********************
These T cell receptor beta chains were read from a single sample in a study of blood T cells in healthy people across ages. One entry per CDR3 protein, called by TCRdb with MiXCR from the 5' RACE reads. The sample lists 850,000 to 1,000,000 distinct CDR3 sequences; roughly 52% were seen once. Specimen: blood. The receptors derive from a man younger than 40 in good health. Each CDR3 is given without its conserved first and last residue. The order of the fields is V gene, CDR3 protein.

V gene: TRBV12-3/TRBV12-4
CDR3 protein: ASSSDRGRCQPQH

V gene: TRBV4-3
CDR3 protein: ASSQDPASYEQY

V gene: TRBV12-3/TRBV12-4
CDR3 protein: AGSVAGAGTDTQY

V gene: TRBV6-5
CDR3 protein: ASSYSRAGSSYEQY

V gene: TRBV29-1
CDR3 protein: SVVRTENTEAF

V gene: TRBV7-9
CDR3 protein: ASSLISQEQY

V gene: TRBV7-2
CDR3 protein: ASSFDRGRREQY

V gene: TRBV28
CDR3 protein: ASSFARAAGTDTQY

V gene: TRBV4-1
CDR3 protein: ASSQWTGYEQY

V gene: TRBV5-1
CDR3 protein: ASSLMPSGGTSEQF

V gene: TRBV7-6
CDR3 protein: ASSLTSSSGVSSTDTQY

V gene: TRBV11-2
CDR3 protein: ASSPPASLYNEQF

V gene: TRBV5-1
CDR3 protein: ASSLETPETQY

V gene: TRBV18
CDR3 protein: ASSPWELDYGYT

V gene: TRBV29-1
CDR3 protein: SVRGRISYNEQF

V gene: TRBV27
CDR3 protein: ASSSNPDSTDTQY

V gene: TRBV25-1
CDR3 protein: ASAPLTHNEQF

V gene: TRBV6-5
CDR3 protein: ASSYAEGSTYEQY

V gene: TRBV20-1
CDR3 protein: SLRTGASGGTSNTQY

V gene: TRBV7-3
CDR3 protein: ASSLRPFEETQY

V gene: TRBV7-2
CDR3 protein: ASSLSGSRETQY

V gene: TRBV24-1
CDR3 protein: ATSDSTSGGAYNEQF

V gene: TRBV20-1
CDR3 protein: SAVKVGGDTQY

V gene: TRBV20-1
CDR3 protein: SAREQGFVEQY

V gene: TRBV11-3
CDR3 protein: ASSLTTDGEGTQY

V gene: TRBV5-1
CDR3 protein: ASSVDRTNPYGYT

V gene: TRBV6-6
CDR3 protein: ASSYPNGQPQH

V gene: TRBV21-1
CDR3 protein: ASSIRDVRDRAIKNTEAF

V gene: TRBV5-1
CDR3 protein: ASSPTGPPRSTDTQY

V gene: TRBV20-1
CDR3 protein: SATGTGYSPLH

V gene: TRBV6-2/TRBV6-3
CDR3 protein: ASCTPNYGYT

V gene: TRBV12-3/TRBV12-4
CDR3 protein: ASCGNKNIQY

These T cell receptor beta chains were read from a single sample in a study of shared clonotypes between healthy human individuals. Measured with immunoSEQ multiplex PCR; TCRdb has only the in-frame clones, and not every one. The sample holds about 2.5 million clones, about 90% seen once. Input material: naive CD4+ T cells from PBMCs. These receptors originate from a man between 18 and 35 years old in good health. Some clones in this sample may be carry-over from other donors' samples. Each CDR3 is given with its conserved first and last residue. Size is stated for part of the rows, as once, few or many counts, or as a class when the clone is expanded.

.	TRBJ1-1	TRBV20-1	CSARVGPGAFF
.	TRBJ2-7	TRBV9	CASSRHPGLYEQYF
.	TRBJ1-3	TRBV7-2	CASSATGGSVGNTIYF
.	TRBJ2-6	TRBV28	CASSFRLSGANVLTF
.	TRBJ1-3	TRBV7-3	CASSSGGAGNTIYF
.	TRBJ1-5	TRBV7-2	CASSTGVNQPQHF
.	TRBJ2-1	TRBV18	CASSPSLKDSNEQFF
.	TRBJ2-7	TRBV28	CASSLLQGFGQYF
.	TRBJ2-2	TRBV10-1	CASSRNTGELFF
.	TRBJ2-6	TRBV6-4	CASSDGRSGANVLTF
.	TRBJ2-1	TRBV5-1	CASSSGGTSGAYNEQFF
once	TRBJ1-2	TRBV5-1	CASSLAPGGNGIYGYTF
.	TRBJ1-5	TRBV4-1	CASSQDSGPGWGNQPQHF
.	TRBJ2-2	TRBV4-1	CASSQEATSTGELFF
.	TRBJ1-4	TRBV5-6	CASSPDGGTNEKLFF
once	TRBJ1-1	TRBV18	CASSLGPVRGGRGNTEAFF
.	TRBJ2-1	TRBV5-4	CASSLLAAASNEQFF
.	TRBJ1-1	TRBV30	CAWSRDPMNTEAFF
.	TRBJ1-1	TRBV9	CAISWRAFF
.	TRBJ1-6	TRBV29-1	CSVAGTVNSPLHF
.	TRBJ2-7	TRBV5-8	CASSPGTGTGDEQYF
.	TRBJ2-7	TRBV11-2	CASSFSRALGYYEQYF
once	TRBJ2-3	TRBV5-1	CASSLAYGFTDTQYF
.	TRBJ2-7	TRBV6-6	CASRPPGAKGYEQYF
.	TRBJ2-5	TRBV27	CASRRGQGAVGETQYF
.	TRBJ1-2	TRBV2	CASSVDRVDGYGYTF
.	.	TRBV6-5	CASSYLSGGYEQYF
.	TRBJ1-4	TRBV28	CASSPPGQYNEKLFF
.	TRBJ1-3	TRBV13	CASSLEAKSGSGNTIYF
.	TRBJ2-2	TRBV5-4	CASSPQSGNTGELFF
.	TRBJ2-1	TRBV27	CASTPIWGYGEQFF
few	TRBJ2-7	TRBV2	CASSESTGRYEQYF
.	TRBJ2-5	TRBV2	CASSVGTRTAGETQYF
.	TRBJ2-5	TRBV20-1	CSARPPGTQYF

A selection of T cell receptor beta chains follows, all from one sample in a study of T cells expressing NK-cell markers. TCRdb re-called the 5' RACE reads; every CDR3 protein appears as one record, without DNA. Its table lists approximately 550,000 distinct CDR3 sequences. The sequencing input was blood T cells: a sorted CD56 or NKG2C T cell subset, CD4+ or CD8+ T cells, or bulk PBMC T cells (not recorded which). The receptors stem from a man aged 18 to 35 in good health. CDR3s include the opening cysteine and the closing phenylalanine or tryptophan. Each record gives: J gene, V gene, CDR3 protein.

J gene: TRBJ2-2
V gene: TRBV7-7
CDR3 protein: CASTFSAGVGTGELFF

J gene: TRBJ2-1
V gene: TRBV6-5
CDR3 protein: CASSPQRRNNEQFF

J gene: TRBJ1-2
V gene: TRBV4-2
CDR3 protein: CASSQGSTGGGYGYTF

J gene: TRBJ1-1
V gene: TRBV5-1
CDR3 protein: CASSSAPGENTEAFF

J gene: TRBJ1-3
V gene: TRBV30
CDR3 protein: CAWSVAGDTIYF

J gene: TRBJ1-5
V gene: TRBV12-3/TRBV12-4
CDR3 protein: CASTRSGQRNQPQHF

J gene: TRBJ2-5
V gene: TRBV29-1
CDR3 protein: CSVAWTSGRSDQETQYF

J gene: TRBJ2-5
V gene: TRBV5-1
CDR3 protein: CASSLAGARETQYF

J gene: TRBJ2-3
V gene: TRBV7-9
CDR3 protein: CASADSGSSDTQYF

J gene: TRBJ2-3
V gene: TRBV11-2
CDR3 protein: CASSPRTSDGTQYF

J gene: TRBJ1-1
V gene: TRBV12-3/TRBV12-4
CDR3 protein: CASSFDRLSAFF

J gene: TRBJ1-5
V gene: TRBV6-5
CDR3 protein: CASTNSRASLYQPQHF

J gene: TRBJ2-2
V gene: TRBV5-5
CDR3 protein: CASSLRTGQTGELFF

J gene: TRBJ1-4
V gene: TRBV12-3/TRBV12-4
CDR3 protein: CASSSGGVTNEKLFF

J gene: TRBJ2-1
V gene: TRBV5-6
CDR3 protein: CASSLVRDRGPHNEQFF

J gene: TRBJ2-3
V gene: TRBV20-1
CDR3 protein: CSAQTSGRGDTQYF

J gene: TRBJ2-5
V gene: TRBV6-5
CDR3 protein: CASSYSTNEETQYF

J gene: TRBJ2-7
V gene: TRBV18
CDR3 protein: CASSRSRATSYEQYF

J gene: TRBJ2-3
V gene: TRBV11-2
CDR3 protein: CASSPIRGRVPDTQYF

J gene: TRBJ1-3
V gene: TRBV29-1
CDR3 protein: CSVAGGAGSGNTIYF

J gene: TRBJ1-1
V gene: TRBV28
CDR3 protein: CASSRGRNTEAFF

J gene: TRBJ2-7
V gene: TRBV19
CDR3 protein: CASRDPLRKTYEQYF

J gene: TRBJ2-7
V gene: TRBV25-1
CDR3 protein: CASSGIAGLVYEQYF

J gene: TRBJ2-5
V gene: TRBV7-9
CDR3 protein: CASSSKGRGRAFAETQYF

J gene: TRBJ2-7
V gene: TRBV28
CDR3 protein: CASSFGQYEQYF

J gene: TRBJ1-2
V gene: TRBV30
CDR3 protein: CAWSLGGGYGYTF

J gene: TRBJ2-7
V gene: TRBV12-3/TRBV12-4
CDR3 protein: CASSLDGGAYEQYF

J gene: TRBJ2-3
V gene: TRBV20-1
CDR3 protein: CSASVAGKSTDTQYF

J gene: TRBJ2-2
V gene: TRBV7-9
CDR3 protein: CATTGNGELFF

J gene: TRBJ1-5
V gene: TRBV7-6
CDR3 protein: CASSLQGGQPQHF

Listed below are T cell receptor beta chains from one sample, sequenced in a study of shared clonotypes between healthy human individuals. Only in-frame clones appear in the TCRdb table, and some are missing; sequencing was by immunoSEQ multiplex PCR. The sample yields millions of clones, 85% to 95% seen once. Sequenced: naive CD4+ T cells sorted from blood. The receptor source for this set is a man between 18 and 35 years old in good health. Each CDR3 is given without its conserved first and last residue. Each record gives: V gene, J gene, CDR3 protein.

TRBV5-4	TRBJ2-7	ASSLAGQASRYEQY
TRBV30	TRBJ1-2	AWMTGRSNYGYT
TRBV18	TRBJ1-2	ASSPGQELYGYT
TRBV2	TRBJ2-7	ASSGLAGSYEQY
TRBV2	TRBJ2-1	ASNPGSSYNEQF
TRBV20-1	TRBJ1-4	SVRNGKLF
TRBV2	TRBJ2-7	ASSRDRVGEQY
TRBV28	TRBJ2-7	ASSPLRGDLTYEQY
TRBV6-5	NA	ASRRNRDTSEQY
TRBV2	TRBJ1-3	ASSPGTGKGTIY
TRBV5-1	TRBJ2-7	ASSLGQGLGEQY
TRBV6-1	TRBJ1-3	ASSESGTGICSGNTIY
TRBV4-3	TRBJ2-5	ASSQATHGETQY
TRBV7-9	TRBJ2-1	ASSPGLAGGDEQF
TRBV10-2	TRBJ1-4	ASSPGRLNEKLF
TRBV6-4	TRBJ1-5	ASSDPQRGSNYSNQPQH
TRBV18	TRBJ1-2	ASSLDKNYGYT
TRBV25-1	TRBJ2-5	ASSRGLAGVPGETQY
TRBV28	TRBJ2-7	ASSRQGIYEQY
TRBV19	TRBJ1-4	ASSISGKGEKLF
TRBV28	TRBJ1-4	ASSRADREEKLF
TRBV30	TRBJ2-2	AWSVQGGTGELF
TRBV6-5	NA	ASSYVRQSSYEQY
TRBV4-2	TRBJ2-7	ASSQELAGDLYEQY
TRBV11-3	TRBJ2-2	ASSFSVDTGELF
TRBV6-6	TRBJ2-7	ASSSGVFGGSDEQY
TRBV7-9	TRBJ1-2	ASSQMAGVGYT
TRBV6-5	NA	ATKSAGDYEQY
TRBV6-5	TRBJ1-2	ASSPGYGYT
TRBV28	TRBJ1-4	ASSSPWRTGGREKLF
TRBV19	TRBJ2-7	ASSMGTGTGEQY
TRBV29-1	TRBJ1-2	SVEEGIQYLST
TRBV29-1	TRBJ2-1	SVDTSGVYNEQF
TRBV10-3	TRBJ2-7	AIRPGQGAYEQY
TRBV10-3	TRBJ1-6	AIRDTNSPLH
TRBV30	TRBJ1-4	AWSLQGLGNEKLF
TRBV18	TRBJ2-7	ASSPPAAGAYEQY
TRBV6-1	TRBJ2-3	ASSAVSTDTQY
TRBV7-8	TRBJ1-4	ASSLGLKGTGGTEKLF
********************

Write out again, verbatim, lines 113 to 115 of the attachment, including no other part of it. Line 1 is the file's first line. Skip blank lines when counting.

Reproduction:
CDR3 protein: CASSSAPGENTEAFF

J gene: TRBJ1-3
V gene: TRBV30